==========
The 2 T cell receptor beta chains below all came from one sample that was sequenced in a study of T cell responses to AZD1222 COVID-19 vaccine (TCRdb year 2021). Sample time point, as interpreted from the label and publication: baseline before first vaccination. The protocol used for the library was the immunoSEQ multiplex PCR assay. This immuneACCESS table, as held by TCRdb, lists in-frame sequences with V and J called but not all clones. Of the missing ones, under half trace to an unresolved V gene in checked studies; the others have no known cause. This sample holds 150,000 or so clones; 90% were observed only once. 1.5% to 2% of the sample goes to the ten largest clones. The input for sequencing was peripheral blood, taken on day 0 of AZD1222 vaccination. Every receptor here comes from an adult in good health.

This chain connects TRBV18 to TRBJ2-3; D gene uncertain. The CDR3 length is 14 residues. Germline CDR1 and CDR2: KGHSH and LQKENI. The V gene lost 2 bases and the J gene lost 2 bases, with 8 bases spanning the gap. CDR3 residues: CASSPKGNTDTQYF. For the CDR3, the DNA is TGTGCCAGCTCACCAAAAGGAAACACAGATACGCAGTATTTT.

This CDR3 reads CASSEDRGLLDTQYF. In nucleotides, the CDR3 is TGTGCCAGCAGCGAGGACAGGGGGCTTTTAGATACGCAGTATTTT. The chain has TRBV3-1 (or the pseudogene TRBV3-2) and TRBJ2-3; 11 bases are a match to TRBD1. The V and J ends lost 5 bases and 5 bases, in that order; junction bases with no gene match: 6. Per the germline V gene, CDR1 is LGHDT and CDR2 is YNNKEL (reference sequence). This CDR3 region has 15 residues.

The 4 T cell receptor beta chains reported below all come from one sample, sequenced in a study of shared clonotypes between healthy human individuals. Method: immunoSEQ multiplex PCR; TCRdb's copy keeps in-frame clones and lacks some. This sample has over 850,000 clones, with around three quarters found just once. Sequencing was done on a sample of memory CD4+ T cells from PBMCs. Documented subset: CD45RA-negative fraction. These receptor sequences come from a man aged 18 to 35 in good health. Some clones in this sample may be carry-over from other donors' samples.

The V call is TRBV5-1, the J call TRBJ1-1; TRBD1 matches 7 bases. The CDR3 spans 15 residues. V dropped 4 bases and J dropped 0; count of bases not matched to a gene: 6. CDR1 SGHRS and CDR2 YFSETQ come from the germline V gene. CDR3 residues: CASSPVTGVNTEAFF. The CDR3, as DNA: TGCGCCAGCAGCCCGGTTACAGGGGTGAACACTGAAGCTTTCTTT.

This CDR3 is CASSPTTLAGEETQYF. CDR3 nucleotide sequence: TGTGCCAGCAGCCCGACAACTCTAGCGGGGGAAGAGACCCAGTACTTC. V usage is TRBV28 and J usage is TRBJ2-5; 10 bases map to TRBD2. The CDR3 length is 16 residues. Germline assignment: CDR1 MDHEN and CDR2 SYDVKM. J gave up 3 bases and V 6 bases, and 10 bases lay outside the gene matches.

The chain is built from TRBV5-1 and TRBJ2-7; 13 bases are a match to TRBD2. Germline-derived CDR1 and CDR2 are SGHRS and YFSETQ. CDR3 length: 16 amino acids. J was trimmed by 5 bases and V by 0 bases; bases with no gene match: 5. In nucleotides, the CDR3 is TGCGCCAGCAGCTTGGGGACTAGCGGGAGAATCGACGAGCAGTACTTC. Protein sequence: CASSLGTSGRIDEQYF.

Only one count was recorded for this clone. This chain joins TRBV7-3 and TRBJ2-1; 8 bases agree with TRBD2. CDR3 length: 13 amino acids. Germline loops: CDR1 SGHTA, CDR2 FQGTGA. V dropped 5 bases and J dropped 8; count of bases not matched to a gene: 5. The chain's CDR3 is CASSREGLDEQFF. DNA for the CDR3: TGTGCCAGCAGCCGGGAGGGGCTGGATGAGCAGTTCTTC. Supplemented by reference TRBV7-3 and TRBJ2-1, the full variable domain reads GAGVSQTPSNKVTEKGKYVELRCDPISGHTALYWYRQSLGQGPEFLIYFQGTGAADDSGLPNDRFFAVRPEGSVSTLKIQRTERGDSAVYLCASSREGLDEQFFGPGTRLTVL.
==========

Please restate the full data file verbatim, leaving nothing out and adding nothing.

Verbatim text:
The 2 T cell receptor beta chains below all came from one sample that was sequenced in a study of T cell responses to AZD1222 COVID-19 vaccine (TCRdb year 2021). Sample time point, as interpreted from the label and publication: baseline before first vaccination. The protocol used for the library was the immunoSEQ multiplex PCR assay. This immuneACCESS table, as held by TCRdb, lists in-frame sequences with V and J called but not all clones. Of the missing ones, under half trace to an unresolved V gene in checked studies; the others have no known cause. This sample holds 150,000 or so clones; 90% were observed only once. 1.5% to 2% of the sample goes to the ten largest clones. The input for sequencing was peripheral blood, taken on day 0 of AZD1222 vaccination. Every receptor here comes from an adult in good health.

This chain connects TRBV18 to TRBJ2-3; D gene uncertain. The CDR3 length is 14 residues. Germline CDR1 and CDR2: KGHSH and LQKENI. The V gene lost 2 bases and the J gene lost 2 bases, with 8 bases spanning the gap. CDR3 residues: CASSPKGNTDTQYF. For the CDR3, the DNA is TGTGCCAGCTCACCAAAAGGAAACACAGATACGCAGTATTTT.

This CDR3 reads CASSEDRGLLDTQYF. In nucleotides, the CDR3 is TGTGCCAGCAGCGAGGACAGGGGGCTTTTAGATACGCAGTATTTT. The chain has TRBV3-1 (or the pseudogene TRBV3-2) and TRBJ2-3; 11 bases are a match to TRBD1. The V and J ends lost 5 bases and 5 bases, in that order; junction bases with no gene match: 6. Per the germline V gene, CDR1 is LGHDT and CDR2 is YNNKEL (reference sequence). This CDR3 region has 15 residues.

The 4 T cell receptor beta chains reported below all come from one sample, sequenced in a study of shared clonotypes between healthy human individuals. Method: immunoSEQ multiplex PCR; TCRdb's copy keeps in-frame clones and lacks some. This sample has over 850,000 clones, with around three quarters found just once. Sequencing was done on a sample of memory CD4+ T cells from PBMCs. Documented subset: CD45RA-negative fraction. These receptor sequences come from a man aged 18 to 35 in good health. Some clones in this sample may be carry-over from other donors' samples.

The V call is TRBV5-1, the J call TRBJ1-1; TRBD1 matches 7 bases. The CDR3 spans 15 residues. V dropped 4 bases and J dropped 0; count of bases not matched to a gene: 6. CDR1 SGHRS and CDR2 YFSETQ come from the germline V gene. CDR3 residues: CASSPVTGVNTEAFF. The CDR3, as DNA: TGCGCCAGCAGCCCGGTTACAGGGGTGAACACTGAAGCTTTCTTT.

This CDR3 is CASSPTTLAGEETQYF. CDR3 nucleotide sequence: TGTGCCAGCAGCCCGACAACTCTAGCGGGGGAAGAGACCCAGTACTTC. V usage is TRBV28 and J usage is TRBJ2-5; 10 bases map to TRBD2. The CDR3 length is 16 residues. Germline assignment: CDR1 MDHEN and CDR2 SYDVKM. J gave up 3 bases and V 6 bases, and 10 bases lay outside the gene matches.

The chain is built from TRBV5-1 and TRBJ2-7; 13 bases are a match to TRBD2. Germline-derived CDR1 and CDR2 are SGHRS and YFSETQ. CDR3 length: 16 amino acids. J was trimmed by 5 bases and V by 0 bases; bases with no gene match: 5. In nucleotides, the CDR3 is TGCGCCAGCAGCTTGGGGACTAGCGGGAGAATCGACGAGCAGTACTTC. Protein sequence: CASSLGTSGRIDEQYF.

Only one count was recorded for this clone. This chain joins TRBV7-3 and TRBJ2-1; 8 bases agree with TRBD2. CDR3 length: 13 amino acids. Germline loops: CDR1 SGHTA, CDR2 FQGTGA. V dropped 5 bases and J dropped 8; count of bases not matched to a gene: 5. The chain's CDR3 is CASSREGLDEQFF. DNA for the CDR3: TGTGCCAGCAGCCGGGAGGGGCTGGATGAGCAGTTCTTC. Supplemented by reference TRBV7-3 and TRBJ2-1, the full variable domain reads GAGVSQTPSNKVTEKGKYVELRCDPISGHTALYWYRQSLGQGPEFLIYFQGTGAADDSGLPNDRFFAVRPEGSVSTLKIQRTERGDSAVYLCASSREGLDEQFFGPGTRLTVL.